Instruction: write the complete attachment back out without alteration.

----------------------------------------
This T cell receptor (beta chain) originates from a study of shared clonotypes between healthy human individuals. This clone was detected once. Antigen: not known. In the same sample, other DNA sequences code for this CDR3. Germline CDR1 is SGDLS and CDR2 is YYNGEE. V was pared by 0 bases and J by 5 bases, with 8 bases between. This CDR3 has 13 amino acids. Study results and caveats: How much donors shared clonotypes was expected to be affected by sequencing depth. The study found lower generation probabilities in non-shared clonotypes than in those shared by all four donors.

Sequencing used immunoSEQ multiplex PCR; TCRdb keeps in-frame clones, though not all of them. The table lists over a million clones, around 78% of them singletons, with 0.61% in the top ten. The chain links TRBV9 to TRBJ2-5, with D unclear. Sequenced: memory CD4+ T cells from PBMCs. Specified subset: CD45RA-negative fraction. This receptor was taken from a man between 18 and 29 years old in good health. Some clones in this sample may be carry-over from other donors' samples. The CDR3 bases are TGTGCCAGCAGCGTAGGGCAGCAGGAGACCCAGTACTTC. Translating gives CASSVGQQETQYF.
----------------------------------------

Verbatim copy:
This T cell receptor (beta chain) originates from a study of shared clonotypes between healthy human individuals. This clone was detected once. Antigen: not known. In the same sample, other DNA sequences code for this CDR3. Germline CDR1 is SGDLS and CDR2 is YYNGEE. V was pared by 0 bases and J by 5 bases, with 8 bases between. This CDR3 has 13 amino acids. Study results and caveats: How much donors shared clonotypes was expected to be affected by sequencing depth. The study found lower generation probabilities in non-shared clonotypes than in those shared by all four donors.

Sequencing used immunoSEQ multiplex PCR; TCRdb keeps in-frame clones, though not all of them. The table lists over a million clones, around 78% of them singletons, with 0.61% in the top ten. The chain links TRBV9 to TRBJ2-5, with D unclear. Sequenced: memory CD4+ T cells from PBMCs. Specified subset: CD45RA-negative fraction. This receptor was taken from a man between 18 and 29 years old in good health. Some clones in this sample may be carry-over from other donors' samples. The CDR3 bases are TGTGCCAGCAGCGTAGGGCAGCAGGAGACCCAGTACTTC. Translating gives CASSVGQQETQYF.